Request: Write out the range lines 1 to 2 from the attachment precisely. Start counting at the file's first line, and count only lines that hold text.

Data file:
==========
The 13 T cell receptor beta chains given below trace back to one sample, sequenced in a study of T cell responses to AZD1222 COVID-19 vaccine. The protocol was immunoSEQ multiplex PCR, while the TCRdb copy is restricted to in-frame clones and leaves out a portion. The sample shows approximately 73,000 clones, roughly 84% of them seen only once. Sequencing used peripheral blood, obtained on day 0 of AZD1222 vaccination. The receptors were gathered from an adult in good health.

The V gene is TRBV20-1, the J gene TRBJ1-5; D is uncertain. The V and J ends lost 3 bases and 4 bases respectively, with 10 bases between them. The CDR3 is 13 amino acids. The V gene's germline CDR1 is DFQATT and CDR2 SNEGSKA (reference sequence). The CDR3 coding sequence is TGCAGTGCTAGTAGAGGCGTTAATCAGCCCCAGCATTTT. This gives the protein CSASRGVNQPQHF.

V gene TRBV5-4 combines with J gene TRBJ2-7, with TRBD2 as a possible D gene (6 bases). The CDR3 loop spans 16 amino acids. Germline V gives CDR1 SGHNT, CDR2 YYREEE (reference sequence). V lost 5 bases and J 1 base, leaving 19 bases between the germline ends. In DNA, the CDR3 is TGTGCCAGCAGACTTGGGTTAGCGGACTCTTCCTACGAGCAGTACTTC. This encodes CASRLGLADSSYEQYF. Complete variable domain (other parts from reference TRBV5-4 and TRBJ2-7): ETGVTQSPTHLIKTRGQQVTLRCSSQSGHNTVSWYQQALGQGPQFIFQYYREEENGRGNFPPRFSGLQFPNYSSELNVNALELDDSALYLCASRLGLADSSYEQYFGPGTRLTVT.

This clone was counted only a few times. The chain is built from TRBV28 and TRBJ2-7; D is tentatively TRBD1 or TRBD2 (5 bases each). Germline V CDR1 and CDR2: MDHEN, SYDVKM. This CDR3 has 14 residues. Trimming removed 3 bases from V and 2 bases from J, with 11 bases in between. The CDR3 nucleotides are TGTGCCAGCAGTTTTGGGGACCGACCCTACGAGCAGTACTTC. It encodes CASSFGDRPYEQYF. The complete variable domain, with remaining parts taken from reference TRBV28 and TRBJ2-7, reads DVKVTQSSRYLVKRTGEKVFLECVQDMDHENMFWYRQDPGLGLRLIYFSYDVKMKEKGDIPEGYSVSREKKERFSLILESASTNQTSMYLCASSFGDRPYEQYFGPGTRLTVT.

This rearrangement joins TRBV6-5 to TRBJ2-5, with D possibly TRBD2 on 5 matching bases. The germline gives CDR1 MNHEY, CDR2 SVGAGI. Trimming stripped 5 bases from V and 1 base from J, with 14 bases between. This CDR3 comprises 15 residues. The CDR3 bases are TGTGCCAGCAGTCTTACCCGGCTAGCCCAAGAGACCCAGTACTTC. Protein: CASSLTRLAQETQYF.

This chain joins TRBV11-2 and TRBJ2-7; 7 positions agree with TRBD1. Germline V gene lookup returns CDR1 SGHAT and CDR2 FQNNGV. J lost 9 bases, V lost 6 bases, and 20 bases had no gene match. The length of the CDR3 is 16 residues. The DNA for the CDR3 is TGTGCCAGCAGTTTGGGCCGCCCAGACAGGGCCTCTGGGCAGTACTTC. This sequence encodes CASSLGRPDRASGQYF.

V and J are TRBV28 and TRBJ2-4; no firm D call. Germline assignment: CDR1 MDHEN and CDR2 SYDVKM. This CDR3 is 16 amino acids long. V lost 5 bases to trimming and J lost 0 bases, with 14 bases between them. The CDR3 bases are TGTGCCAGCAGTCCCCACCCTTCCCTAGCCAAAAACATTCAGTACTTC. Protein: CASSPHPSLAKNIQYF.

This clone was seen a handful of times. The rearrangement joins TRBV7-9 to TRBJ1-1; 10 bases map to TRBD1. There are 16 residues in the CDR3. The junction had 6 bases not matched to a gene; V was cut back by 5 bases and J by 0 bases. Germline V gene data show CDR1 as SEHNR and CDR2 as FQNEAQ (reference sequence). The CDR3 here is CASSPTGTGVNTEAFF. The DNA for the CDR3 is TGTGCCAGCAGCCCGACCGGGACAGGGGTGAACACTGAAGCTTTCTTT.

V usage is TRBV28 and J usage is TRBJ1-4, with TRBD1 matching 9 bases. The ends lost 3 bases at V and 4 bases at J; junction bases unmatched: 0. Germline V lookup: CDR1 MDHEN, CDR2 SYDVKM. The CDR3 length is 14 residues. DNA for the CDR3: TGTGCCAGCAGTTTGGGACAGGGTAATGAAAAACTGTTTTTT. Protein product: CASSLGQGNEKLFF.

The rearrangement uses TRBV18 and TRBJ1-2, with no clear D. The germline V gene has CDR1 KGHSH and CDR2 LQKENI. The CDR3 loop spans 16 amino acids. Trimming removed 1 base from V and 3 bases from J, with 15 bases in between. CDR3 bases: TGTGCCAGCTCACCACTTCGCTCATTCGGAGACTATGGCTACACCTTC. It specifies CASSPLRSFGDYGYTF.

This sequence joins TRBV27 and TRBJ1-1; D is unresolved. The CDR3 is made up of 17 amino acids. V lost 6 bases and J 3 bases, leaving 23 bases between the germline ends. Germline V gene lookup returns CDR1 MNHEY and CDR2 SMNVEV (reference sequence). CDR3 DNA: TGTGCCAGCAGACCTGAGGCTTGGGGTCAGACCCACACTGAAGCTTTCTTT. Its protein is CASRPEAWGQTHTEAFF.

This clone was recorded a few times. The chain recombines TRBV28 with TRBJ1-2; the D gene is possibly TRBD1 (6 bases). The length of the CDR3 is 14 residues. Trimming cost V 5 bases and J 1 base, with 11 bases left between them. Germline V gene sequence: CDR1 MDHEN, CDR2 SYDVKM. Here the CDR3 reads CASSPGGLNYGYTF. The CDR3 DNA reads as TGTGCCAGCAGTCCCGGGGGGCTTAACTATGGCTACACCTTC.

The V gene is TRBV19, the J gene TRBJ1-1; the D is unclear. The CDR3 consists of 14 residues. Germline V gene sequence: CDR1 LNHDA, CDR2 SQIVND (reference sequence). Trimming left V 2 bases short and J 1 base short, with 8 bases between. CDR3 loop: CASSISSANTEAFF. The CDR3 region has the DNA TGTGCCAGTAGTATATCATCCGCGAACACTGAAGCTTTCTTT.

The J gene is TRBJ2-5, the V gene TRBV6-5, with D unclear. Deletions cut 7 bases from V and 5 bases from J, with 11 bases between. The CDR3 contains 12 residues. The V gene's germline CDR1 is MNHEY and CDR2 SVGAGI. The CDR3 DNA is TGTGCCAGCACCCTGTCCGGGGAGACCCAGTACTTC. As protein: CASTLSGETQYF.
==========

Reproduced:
The 13 T cell receptor beta chains given below trace back to one sample, sequenced in a study of T cell responses to AZD1222 COVID-19 vaccine. The protocol was immunoSEQ multiplex PCR, while the TCRdb copy is restricted to in-frame clones and leaves out a portion. The sample shows approximately 73,000 clones, roughly 84% of them seen only once. Sequencing used peripheral blood, obtained on day 0 of AZD1222 vaccination. The receptors were gathered from an adult in good health.

The V gene is TRBV20-1, the J gene TRBJ1-5; D is uncertain. The V and J ends lost 3 bases and 4 bases respectively, with 10 bases between them. The CDR3 is 13 amino acids. The V gene's germline CDR1 is DFQATT and CDR2 SNEGSKA (reference sequence). The CDR3 coding sequence is TGCAGTGCTAGTAGAGGCGTTAATCAGCCCCAGCATTTT. This gives the protein CSASRGVNQPQHF.